It's been a long saga, and it isn't over yet. But the end is in sight. On 12 February, 2019, I put in an OIA request for the data from the polling that IRD had commissioned from Colmar Brunton on tax attitudes. On 12 March, 2019, IRD declined the request on grounds that it would be considered sensitive tax data. I brought the matter to the Ombudsman the next day. But it later turned out that they had ordered the data destroyed. On 1 November, 2019, IRD gave me revised grounds for having refused the request: that the data had been destroyed. I had a chat with the Archivist's Office about what's required for that kind of destruction of public records, then went back to the Ombudsman.On 12 March, 2020, the Chief Ombudsman provided a substantial slap to IRD and directed them to get the
Eric Crampton considers the following as important: data, Inland Revenue, Official Information Act, open data
This could be interesting, too:
Eric Crampton writes IRD and the OIA
Eric Crampton writes Data preservation, IRD, and the OIA – the saga continues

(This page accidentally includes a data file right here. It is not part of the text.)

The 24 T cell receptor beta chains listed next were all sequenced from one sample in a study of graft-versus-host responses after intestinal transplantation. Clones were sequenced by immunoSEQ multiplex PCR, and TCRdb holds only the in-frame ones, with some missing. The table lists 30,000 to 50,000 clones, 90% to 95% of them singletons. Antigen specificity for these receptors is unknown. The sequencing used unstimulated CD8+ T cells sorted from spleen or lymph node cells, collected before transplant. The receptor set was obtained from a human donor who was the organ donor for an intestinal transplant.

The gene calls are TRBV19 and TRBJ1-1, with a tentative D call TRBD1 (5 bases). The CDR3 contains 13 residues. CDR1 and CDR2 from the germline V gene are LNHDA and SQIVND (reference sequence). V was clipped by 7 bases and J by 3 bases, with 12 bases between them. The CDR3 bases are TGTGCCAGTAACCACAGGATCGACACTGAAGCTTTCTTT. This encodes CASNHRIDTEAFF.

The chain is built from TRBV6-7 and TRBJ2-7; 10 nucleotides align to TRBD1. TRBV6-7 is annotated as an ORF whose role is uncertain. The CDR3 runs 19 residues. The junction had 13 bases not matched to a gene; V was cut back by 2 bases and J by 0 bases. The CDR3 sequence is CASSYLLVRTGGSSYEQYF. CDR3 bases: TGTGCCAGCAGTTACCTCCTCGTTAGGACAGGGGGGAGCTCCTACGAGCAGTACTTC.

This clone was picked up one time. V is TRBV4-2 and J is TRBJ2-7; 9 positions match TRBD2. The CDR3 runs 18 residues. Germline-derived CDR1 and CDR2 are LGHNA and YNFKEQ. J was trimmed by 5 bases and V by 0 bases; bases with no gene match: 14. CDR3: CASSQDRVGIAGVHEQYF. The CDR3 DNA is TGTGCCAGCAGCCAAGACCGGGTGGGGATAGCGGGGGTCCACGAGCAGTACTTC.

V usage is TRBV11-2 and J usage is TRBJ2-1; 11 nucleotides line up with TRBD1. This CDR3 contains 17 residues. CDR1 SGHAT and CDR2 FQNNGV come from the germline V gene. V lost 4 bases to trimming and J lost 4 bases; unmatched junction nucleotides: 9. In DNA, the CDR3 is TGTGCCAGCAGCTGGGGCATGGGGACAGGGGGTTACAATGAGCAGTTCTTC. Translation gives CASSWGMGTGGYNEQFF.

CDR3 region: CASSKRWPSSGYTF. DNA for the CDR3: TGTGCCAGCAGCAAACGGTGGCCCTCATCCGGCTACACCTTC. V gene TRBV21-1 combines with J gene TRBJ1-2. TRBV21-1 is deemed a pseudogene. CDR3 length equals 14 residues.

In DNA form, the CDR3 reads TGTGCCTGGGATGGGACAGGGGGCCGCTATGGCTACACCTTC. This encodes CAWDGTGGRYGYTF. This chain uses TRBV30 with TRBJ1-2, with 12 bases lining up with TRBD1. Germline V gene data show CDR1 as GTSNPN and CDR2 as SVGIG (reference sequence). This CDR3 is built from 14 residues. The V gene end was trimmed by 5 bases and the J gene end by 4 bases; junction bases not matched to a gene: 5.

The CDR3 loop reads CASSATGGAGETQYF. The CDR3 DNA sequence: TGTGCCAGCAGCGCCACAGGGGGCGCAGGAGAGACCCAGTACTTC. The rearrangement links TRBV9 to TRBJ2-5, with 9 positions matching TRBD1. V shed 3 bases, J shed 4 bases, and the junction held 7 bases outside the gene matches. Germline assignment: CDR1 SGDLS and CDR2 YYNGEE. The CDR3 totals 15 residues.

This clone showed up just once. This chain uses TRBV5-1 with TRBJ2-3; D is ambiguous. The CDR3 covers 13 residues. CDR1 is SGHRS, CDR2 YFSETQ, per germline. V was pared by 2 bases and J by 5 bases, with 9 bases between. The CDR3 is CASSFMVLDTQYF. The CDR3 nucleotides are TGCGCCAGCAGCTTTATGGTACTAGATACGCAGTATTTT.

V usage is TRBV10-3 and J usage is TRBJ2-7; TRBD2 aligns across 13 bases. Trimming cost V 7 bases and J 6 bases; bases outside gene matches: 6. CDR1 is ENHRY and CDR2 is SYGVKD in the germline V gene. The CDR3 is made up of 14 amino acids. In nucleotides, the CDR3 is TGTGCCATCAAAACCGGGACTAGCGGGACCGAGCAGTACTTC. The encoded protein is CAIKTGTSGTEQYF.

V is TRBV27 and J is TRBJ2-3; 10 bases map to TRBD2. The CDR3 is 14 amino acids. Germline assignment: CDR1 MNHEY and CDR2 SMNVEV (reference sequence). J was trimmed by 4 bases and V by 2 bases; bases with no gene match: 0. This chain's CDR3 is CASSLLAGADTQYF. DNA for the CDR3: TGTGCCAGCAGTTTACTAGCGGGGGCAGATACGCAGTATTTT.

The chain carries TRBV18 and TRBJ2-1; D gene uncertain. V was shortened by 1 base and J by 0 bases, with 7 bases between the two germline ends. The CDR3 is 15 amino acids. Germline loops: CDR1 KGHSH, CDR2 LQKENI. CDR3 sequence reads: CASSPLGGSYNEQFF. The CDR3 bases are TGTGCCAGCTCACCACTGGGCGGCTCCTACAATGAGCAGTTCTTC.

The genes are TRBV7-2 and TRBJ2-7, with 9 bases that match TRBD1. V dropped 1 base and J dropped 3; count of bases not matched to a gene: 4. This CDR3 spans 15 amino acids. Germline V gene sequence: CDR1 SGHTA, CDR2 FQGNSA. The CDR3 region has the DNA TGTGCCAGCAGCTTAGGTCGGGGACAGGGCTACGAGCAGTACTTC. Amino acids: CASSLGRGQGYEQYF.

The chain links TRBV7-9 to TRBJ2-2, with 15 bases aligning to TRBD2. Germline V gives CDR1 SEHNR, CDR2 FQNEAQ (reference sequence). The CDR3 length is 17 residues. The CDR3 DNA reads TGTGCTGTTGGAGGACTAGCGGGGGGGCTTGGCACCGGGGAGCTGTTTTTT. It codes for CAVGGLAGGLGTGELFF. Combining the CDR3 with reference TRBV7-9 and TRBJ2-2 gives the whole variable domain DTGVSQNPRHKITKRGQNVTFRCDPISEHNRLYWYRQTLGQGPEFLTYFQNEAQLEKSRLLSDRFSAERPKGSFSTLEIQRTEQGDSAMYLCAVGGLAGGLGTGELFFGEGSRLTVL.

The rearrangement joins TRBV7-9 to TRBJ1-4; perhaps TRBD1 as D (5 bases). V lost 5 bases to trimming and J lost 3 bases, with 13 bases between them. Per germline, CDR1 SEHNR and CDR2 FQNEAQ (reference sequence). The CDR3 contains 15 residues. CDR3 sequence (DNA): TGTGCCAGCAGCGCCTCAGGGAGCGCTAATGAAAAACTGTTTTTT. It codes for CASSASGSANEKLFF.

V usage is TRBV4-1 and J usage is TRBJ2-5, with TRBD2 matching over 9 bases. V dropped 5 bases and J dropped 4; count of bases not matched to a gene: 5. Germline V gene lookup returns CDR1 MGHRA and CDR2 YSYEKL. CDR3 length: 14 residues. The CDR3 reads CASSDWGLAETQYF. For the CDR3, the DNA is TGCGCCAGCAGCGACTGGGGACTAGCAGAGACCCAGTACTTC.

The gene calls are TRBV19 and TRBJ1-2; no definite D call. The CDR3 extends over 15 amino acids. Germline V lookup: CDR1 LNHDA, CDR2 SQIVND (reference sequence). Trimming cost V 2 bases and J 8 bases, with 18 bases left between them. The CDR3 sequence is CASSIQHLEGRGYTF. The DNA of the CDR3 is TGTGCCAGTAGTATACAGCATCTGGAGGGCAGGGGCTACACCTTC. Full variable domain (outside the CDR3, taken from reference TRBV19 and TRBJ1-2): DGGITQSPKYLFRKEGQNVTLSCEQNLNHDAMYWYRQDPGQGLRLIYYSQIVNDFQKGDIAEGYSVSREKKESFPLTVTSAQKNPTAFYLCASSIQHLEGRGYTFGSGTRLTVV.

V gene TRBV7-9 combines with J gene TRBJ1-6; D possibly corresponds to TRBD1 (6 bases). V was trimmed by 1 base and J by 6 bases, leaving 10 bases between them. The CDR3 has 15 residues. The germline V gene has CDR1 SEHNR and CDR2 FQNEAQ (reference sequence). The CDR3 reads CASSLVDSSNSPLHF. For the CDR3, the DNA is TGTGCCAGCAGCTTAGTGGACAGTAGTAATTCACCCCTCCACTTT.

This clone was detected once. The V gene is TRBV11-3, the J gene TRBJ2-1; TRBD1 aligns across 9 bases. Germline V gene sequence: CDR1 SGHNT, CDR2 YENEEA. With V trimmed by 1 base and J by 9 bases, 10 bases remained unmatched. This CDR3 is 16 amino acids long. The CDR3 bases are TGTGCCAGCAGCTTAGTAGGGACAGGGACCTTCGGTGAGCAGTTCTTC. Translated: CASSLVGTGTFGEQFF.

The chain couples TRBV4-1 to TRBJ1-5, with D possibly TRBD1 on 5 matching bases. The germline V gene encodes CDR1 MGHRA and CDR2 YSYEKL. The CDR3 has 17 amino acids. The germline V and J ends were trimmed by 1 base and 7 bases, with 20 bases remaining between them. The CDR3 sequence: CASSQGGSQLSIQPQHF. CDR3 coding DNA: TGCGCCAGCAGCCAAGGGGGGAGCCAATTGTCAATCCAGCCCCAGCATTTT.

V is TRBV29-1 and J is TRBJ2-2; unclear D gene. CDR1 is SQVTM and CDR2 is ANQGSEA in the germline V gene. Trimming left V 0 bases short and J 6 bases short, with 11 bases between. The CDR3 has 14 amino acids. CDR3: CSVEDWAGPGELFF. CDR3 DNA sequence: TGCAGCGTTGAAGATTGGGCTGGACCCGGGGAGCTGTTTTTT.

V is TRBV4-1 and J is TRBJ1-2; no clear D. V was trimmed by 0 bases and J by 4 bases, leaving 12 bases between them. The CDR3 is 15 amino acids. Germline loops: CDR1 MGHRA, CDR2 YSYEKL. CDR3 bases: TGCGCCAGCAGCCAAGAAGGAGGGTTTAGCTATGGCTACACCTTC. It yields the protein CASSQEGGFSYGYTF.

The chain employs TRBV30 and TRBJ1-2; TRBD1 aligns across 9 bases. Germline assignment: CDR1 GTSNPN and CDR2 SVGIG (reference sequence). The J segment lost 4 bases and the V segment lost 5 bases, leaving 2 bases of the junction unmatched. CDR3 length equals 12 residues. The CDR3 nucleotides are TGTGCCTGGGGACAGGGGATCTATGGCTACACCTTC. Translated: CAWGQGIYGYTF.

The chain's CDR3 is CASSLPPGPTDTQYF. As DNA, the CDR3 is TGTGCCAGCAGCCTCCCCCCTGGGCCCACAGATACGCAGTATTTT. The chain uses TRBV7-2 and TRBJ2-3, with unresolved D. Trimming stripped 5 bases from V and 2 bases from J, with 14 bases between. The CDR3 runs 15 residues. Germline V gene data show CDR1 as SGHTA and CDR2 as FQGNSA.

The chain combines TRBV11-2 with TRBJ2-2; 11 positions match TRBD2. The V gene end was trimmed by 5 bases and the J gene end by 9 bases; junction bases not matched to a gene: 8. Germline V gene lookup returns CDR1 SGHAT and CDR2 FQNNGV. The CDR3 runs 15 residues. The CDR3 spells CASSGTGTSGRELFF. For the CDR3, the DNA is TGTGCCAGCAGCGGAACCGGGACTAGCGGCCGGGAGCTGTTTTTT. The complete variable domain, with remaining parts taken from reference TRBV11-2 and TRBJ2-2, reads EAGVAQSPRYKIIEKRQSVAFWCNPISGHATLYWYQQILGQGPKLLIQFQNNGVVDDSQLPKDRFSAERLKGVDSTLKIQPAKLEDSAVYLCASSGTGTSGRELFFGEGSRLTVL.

Eric Crampton writes Data preservation?
David writes Cluster Analysis and Hockey
You have acknowledged that IR’s original decision to refuse the request on this basis was incorrect. I agree. It is difficult, in circumstances where IR has not reviewed the information at issue, to be satisfied that its disclosure would be contrary to the Tax Administration Act.
IR has contended that, in retrospect, Clause 4.3.2 of its Disposal Authority, DA418, authorises the disposal of this kind of information. It is possible this is correct.8 However, as IR did not document its decision of 9 February 2019, I am unable to satisfy myself that IR properly turned its mind to its Disposal Authority when it decided to instruct Colmar Brunton to delete the political leanings data. It is, in short, not clear that its disposal was properly authorised.I therefore consider that IR was obliged, in the circumstances set out above, to contact Colmar Brunton to seek access to any backups of the political leanings data held by it or Dimensions while considering Dr Crampton’s request. In the absence of such efforts, I am not persuaded, subject to your further comment, that IR was entitled to refuse the request under section 18(e) of the OIA.
Dear Dr Crampton
I am writing to advise you of our next steps with regards to your complaint to the Ombudsman.
As advised by the Ombudsman in his final letter, we requested the data for the Trust in IR research survey from Colmar Brunton. We are currently working through the data and will let you know the result of your request for the data in due course.
Government & Executive Services